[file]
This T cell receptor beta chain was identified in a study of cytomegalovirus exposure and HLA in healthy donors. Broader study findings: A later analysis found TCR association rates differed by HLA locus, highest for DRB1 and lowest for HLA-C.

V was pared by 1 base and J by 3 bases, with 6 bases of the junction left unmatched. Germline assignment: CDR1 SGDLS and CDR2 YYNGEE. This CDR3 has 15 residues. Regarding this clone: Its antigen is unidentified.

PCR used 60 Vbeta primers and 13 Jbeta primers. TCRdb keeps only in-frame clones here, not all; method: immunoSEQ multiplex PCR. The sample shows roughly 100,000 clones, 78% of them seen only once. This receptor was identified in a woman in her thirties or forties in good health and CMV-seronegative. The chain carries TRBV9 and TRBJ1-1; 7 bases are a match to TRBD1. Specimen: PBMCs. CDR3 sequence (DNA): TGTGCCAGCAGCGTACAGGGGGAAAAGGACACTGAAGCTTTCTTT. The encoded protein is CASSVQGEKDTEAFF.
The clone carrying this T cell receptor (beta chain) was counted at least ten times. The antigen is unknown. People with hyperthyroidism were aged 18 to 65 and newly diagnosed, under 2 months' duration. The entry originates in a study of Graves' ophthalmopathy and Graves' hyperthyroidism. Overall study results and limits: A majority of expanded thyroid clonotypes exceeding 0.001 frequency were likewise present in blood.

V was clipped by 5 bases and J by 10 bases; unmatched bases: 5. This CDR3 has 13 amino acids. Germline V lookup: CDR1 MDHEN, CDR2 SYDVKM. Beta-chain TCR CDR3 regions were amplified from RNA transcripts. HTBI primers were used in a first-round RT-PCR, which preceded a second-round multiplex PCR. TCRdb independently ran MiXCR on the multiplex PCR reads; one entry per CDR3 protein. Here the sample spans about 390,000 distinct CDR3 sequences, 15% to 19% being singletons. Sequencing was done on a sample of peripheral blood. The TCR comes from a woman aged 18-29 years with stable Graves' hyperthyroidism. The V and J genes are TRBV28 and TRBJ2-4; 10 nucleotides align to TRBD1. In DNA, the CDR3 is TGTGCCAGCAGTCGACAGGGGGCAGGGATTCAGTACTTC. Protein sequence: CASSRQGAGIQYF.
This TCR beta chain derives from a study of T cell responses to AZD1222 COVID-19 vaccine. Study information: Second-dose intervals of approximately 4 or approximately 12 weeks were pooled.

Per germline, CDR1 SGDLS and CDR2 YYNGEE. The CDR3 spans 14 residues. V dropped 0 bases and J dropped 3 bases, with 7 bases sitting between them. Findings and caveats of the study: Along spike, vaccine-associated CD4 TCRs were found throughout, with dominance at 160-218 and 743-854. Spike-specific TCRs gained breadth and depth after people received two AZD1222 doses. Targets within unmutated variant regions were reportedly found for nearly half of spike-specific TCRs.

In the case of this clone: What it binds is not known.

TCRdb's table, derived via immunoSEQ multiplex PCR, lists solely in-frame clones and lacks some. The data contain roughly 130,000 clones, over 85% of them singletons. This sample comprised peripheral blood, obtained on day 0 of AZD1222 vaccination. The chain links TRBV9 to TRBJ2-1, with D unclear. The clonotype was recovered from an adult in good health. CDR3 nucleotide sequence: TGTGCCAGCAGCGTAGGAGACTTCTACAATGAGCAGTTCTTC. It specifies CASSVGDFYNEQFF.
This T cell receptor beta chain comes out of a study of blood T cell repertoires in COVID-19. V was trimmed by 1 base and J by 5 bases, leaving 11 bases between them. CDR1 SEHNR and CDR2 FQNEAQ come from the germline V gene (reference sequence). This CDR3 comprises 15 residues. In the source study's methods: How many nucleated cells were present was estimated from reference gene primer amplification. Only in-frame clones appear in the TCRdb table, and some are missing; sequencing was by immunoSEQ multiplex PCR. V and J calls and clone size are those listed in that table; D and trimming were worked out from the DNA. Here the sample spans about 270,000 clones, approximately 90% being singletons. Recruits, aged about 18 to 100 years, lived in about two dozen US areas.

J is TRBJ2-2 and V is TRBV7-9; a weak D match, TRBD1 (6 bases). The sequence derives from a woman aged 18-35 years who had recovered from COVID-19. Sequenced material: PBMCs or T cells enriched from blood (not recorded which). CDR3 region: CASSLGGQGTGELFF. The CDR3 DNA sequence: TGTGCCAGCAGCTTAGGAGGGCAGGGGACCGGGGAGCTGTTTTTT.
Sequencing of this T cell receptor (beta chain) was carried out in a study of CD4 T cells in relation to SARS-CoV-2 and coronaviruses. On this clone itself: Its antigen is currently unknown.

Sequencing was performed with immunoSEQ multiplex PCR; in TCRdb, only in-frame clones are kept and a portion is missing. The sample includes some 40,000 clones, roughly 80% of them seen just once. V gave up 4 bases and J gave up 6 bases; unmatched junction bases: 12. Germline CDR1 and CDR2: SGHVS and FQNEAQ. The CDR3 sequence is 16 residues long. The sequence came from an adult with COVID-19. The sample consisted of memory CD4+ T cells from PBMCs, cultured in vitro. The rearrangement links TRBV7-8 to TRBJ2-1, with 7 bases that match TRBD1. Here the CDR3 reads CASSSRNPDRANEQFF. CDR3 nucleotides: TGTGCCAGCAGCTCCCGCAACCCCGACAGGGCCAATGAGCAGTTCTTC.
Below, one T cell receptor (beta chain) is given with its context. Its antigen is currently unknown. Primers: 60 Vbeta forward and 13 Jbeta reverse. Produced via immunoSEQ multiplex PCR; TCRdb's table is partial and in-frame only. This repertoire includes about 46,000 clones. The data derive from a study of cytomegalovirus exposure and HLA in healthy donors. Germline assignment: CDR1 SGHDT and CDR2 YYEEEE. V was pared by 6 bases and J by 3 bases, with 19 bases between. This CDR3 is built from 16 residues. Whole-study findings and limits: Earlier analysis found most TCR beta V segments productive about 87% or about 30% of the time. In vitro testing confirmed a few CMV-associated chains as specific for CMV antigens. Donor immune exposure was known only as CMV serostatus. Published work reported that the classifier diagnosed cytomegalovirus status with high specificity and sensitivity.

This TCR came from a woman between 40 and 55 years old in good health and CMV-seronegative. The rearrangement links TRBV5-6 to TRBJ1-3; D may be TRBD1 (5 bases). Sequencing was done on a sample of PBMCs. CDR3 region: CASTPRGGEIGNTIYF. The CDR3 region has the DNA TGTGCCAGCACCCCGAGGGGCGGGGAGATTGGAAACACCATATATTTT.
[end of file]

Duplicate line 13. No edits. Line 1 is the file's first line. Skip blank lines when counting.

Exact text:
Sequencing was performed with immunoSEQ multiplex PCR; in TCRdb, only in-frame clones are kept and a portion is missing. The sample includes some 40,000 clones, roughly 80% of them seen just once. V gave up 4 bases and J gave up 6 bases; unmatched junction bases: 12. Germline CDR1 and CDR2: SGHVS and FQNEAQ. The CDR3 sequence is 16 residues long. The sequence came from an adult with COVID-19. The sample consisted of memory CD4+ T cells from PBMCs, cultured in vitro. The rearrangement links TRBV7-8 to TRBJ2-1, with 7 bases that match TRBD1. Here the CDR3 reads CASSSRNPDRANEQFF. CDR3 nucleotides: TGTGCCAGCAGCTCCCGCAACCCCGACAGGGCCAATGAGCAGTTCTTC.